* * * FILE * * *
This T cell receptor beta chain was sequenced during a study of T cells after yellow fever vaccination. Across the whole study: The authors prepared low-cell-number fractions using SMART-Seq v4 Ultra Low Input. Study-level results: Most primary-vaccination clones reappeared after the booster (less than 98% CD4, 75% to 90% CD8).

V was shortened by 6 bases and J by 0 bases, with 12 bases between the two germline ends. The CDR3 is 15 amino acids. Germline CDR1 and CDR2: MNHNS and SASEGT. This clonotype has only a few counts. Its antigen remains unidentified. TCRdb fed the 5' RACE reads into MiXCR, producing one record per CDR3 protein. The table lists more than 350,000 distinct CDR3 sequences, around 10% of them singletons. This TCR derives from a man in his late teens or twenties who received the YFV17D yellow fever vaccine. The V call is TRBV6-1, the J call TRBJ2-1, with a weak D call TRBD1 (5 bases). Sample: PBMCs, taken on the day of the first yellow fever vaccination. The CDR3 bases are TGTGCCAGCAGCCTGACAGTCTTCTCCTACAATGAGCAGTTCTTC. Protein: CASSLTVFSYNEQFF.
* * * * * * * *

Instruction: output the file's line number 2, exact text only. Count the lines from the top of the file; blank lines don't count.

V was shortened by 6 bases and J by 0 bases, with 12 bases between the two germline ends. The CDR3 is 15 amino acids. Germline CDR1 and CDR2: MNHNS and SASEGT. This clonotype has only a few counts. Its antigen remains unidentified. TCRdb fed the 5' RACE reads into MiXCR, producing one record per CDR3 protein. The table lists more than 350,000 distinct CDR3 sequences, around 10% of them singletons. This TCR derives from a man in his late teens or twenties who received the YFV17D yellow fever vaccine. The V call is TRBV6-1, the J call TRBJ2-1, with a weak D call TRBD1 (5 bases). Sample: PBMCs, taken on the day of the first yellow fever vaccination. The CDR3 bases are TGTGCCAGCAGCCTGACAGTCTTCTCCTACAATGAGCAGTTCTTC. Protein: CASSLTVFSYNEQFF.